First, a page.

Apple's iPad 2 and iPhone 5 will include technology for wireless mobile payments, according to a new report from Bloomberg.
Apple will enable the iPad 2 and iPhone 5 to make wireless
purchases, according to an online report.
Richard Doherty, director of consulting firm Envisioneering
Group, told Bloomberg Jan. 25 that the next-generation iPad and iPhone will
feature payment technology leveraging NFC (near
field communication), which allows close-range wireless communication between
arch-rival Google has already included NFC capability
in its Android 2.3
build, available on smartphones such as the Samsung Nexus S.
Doherty used unnamed "engineers who are working on hardware
for the Apple project" as his source, according to paraphrasing in the
, and suggested the payment service would begin "as early
as mid-2011." In theory, the next iPad and iPhone could tap an owner's bank or
credit-card account directly, allowing purchases with a single tap or swipe of
If Apple indeed introduces a mobile-payment service based on
NFC, it would have tech-world competition besides Google: Research In Motion co-CEO
Jim Balsillie recently suggested that his company was considering
NFC technology for its own products.
Apple itself remains predictably closed-lipped about any
upcoming products. If it follows past years' product launch dates, however, the
next-generation iPad will make its debut in April, with the new iPhone
following in June or July. Apple CEO Steve Jobs' recent leave of absence,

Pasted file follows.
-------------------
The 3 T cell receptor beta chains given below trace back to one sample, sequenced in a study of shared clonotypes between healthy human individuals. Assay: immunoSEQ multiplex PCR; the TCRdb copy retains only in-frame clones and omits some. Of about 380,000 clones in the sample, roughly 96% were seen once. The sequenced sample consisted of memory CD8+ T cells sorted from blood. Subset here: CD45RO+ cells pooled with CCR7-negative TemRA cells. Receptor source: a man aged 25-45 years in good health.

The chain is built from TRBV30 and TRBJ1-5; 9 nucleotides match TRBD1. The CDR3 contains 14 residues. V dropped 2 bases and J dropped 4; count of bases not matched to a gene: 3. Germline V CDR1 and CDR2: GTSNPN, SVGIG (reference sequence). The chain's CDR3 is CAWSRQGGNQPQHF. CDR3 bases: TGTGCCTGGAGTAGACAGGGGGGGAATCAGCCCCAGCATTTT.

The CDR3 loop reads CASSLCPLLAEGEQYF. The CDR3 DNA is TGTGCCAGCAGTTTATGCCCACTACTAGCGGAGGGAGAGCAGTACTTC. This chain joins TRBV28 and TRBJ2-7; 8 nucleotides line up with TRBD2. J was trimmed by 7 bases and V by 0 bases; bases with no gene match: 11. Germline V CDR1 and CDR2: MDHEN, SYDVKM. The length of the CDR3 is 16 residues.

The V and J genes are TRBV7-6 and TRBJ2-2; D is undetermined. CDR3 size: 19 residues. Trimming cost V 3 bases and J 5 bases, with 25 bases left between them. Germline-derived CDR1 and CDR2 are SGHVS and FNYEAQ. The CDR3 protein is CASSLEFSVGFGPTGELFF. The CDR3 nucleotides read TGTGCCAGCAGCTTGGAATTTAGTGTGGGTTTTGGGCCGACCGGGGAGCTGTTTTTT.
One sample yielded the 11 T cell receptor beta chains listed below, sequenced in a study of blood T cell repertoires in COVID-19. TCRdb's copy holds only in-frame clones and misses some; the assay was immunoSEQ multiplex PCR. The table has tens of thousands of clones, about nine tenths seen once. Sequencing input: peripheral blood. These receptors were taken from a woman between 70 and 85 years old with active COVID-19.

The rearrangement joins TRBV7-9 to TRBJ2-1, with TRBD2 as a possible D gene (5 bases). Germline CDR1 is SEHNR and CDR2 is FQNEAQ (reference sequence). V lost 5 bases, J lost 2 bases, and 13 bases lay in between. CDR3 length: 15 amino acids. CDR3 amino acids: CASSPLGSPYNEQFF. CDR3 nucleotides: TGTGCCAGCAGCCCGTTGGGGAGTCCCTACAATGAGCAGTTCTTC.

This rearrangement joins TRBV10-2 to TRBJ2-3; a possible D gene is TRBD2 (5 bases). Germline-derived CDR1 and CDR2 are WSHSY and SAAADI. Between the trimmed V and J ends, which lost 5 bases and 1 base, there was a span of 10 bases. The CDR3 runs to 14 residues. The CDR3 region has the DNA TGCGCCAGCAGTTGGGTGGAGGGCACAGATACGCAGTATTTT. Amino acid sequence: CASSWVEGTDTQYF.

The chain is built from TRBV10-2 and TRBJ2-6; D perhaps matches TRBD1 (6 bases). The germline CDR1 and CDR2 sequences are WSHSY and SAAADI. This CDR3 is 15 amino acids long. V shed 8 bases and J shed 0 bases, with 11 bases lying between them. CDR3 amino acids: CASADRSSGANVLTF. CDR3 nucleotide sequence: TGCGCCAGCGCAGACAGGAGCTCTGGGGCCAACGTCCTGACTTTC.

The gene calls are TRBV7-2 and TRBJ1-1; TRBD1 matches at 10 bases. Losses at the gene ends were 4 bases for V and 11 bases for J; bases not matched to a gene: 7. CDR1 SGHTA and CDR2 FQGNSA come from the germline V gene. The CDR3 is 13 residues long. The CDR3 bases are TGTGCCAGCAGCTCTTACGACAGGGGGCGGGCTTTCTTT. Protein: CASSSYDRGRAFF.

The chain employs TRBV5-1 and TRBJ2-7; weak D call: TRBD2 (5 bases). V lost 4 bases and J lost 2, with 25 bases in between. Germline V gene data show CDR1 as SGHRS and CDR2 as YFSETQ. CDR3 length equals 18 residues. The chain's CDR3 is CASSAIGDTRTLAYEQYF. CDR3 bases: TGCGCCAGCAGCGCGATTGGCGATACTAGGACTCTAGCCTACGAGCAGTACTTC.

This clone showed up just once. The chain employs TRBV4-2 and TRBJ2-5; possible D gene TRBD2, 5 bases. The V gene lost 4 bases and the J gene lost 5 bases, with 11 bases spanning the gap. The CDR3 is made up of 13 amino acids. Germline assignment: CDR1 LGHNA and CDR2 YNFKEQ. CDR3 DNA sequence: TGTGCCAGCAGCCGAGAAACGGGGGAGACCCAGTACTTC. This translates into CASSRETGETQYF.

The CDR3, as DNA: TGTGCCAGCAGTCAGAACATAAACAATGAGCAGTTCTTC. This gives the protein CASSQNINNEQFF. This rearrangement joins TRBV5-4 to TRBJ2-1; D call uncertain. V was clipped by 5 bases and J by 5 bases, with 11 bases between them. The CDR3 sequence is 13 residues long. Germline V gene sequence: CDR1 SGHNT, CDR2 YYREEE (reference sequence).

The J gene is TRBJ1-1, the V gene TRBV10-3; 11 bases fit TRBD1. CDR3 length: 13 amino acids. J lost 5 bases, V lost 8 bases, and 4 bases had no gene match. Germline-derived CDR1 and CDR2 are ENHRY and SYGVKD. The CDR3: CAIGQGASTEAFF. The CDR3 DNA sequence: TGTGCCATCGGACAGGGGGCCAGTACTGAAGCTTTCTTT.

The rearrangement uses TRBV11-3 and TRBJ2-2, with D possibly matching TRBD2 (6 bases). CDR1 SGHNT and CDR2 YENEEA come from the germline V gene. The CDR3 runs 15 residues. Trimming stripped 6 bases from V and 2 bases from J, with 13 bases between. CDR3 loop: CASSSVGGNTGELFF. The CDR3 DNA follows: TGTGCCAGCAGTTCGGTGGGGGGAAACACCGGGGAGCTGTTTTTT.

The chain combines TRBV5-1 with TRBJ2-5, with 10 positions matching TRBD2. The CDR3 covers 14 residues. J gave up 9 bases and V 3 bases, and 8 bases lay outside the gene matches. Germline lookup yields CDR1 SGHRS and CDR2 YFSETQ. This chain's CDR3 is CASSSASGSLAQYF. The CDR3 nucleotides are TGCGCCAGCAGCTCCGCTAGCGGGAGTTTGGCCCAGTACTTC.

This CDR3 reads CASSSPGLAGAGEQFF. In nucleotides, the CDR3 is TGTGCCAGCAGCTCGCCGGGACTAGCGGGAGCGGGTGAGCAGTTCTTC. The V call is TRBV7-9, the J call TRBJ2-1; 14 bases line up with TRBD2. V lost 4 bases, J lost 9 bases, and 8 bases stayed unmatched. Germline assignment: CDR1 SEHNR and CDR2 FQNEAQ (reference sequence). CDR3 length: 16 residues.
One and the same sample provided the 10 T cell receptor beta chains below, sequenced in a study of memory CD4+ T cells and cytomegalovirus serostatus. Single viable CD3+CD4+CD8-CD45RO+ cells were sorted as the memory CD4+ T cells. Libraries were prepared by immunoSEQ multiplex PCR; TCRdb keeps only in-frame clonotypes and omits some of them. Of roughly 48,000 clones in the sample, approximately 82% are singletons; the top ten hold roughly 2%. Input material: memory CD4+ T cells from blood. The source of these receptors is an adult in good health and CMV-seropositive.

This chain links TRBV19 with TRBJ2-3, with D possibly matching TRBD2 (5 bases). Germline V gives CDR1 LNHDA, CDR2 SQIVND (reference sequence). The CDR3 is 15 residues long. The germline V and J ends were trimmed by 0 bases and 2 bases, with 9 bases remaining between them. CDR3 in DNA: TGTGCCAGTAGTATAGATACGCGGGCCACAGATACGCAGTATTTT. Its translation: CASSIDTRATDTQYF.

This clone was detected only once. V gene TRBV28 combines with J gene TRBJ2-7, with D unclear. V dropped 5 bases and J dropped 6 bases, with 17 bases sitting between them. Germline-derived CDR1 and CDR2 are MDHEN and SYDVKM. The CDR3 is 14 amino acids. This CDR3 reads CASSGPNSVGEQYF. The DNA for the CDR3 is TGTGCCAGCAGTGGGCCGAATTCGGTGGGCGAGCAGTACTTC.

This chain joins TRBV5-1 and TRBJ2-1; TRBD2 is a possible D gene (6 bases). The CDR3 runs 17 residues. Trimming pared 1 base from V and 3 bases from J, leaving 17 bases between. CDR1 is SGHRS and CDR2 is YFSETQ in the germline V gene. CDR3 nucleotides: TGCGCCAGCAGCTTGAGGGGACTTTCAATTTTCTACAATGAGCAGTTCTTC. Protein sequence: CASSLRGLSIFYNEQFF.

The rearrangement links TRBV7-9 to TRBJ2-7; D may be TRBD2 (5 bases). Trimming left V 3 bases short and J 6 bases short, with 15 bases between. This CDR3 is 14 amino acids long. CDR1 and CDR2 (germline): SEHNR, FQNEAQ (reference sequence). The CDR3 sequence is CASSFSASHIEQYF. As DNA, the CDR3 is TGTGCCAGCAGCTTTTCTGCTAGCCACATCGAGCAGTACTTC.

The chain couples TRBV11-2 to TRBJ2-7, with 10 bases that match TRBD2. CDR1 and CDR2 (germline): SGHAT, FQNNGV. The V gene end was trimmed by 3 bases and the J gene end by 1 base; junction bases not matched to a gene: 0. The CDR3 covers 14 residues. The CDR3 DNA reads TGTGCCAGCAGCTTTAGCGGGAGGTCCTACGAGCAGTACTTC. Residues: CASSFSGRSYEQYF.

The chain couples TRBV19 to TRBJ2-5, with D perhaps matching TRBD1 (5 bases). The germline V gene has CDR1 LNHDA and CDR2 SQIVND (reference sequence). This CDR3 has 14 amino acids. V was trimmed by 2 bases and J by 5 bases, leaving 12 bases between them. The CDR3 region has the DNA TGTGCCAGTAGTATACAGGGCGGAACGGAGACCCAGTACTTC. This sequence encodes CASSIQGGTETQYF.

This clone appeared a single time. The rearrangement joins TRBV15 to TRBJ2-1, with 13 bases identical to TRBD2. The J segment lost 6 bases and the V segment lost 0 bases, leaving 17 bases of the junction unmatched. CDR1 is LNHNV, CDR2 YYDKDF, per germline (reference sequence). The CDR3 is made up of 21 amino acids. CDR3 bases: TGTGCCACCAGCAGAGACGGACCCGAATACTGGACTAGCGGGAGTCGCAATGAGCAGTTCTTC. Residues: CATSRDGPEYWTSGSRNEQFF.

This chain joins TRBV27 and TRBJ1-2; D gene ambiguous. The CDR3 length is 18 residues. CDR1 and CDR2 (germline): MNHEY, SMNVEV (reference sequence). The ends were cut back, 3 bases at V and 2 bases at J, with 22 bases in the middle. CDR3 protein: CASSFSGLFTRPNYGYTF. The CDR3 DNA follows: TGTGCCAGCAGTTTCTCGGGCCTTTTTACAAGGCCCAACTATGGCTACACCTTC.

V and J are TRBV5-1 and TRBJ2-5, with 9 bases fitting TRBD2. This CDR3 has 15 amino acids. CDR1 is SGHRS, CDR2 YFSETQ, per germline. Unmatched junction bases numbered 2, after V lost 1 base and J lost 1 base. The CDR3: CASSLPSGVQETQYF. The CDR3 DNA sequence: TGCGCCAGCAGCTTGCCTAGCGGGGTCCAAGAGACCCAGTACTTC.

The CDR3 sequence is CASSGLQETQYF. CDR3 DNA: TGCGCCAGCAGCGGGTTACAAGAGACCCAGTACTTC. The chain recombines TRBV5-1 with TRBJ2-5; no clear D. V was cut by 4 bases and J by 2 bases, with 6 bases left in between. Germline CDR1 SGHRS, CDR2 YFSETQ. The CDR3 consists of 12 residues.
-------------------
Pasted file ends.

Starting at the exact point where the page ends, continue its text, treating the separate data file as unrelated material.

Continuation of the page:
reportedly for health reasons, means that some other executive-most likely COO
Tim Cook, who continues to run the company's day-to-day operations in his
boss's absence-will conduct the actual unveiling of both products.
In any case, rumors are flying fast and furious about the
possible new features in Apple's upcoming products. In a Jan. 12 posting, for
example, the blog Boy Genius Report suggested that the next version of the iPad
will lack a home button, and instead rely on multi-touch gestures to navigate
the home screen. Meanwhile, a small debate has erupted over whether the iPad 2
or even iPad 3 will
feature the company's proprietary high-resolution Retina Display
"I think the DigiTimes story probably got the resolution
right, but the iPad version wrong," IDC research manager Tom Mainelli reportedly
told PC World
, referencing a Jan. 20 article in DigiTimes suggesting the
iPad 2's resolution would be 2048 x 1536. "Our sources say Apple has requested
that manufacturers begin work on displays with that resolution for iPad 3."
NFC technology, along with new hardware additions, would
possibly help Apple blunt increased competition from other manufacturers intent
on breaking into the tablet market. RIM is
planning to release a 7-inch tablet, the PlayBook, and companies such as
Motorola have Android-based tablets slated to hit store
shelves over the next several quarters.